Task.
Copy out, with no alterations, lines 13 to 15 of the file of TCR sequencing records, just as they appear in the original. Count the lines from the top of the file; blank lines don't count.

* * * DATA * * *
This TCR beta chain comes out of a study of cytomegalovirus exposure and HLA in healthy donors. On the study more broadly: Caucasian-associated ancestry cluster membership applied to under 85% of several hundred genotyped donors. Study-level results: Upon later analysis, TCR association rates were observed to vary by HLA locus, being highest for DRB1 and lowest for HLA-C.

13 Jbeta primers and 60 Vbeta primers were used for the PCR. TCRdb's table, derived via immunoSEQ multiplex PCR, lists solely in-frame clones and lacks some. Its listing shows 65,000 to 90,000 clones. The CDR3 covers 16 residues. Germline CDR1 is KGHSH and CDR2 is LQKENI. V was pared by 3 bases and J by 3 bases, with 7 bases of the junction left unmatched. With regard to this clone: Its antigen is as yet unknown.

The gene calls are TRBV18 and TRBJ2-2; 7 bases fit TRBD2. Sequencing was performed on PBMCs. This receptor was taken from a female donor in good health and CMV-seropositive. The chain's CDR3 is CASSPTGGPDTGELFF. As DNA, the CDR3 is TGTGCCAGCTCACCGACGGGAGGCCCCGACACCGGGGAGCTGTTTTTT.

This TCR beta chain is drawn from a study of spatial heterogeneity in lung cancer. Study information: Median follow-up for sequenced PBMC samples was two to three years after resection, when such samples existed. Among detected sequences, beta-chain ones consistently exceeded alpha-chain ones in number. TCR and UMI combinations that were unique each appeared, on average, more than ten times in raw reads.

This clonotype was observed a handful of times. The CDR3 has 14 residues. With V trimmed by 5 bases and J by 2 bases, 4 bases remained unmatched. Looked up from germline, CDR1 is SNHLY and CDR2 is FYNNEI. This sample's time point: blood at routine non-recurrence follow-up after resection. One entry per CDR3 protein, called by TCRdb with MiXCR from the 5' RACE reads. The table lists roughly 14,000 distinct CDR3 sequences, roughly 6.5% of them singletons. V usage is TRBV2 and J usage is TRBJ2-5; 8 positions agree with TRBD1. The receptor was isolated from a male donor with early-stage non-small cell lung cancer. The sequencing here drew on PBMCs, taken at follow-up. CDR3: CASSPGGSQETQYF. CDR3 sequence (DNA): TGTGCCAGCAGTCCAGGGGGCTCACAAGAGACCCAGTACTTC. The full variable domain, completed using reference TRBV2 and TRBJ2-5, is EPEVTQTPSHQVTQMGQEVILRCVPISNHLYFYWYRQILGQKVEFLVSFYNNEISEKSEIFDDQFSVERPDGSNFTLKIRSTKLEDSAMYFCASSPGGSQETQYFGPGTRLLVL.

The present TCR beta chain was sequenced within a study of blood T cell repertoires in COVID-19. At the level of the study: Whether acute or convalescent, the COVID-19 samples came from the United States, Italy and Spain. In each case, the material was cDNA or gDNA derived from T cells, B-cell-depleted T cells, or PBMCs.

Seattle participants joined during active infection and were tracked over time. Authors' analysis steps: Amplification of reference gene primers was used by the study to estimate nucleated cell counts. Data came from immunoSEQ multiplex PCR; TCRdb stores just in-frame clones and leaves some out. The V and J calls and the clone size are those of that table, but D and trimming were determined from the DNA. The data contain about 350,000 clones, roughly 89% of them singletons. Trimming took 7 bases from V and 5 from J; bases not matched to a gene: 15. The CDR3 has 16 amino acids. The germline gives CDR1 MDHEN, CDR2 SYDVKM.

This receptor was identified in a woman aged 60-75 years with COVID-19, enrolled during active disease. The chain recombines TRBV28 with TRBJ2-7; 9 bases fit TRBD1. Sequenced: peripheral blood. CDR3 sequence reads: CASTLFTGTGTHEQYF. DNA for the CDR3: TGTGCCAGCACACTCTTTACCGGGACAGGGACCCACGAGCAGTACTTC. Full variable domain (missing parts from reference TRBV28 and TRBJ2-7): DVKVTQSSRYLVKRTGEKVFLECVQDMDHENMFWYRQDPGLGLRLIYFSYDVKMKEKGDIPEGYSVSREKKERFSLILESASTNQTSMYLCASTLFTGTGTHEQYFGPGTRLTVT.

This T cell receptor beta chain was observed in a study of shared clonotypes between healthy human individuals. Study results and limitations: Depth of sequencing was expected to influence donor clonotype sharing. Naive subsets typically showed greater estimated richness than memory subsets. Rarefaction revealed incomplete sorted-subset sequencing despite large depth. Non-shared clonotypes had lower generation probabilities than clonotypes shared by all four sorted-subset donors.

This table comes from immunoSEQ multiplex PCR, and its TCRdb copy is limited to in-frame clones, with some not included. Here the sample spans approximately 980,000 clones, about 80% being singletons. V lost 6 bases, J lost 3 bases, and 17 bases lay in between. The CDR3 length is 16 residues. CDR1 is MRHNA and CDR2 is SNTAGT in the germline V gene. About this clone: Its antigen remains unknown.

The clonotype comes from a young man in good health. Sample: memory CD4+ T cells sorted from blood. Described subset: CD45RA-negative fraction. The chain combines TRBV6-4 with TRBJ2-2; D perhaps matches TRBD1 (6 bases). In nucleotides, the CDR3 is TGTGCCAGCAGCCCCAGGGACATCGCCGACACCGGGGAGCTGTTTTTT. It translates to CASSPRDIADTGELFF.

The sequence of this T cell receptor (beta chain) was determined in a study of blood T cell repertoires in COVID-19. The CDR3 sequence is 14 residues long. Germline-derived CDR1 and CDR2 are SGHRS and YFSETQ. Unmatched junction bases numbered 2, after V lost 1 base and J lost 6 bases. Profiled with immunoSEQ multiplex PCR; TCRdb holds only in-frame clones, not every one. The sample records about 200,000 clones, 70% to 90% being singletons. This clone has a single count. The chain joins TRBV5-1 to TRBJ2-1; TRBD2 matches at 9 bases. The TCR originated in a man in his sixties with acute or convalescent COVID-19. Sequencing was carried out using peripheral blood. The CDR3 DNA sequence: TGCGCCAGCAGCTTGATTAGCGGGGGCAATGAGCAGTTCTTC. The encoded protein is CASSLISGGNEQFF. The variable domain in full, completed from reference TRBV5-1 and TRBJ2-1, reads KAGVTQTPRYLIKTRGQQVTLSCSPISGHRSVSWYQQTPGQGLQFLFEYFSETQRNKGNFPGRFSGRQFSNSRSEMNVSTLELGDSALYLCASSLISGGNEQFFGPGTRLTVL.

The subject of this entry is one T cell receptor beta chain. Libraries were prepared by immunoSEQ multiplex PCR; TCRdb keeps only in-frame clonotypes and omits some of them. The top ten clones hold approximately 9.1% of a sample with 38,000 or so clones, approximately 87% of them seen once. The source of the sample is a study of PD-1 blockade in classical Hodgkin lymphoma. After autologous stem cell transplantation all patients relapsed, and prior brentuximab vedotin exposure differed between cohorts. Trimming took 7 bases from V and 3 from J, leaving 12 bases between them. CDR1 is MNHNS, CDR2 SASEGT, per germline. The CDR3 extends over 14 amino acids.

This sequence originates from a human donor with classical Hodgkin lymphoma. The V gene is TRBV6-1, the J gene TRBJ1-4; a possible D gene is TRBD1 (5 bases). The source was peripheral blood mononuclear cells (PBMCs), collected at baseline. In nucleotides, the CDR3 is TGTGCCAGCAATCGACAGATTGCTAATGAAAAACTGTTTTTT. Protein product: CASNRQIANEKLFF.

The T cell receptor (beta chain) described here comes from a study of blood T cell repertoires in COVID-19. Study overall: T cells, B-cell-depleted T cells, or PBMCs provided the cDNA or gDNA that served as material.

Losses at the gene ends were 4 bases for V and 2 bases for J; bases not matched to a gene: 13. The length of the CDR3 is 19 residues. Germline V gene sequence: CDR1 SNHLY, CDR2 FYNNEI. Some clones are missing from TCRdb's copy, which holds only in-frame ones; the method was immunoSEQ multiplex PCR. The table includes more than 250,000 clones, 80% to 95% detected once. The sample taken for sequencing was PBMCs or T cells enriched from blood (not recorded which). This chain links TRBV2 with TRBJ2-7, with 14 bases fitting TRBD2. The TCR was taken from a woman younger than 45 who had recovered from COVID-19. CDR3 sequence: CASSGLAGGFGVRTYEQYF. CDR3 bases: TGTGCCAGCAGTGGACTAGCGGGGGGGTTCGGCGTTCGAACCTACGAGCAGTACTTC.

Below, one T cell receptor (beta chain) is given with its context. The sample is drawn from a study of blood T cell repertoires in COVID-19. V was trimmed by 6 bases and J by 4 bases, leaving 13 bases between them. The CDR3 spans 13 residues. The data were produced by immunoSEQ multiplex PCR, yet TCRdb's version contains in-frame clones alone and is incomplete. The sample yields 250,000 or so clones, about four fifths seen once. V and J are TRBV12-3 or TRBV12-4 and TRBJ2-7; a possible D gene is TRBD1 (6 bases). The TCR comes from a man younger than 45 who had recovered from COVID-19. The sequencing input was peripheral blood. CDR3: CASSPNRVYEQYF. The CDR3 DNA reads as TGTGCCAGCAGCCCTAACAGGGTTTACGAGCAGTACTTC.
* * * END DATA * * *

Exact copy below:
The subject of this entry is one T cell receptor beta chain. Libraries were prepared by immunoSEQ multiplex PCR; TCRdb keeps only in-frame clonotypes and omits some of them. The top ten clones hold approximately 9.1% of a sample with 38,000 or so clones, approximately 87% of them seen once. The source of the sample is a study of PD-1 blockade in classical Hodgkin lymphoma. After autologous stem cell transplantation all patients relapsed, and prior brentuximab vedotin exposure differed between cohorts. Trimming took 7 bases from V and 3 from J, leaving 12 bases between them. CDR1 is MNHNS, CDR2 SASEGT, per germline. The CDR3 extends over 14 amino acids.

This sequence originates from a human donor with classical Hodgkin lymphoma. The V gene is TRBV6-1, the J gene TRBJ1-4; a possible D gene is TRBD1 (5 bases). The source was peripheral blood mononuclear cells (PBMCs), collected at baseline. In nucleotides, the CDR3 is TGTGCCAGCAATCGACAGATTGCTAATGAAAAACTGTTTTTT. Protein product: CASNRQIANEKLFF.

The T cell receptor (beta chain) described here comes from a study of blood T cell repertoires in COVID-19. Study overall: T cells, B-cell-depleted T cells, or PBMCs provided the cDNA or gDNA that served as material.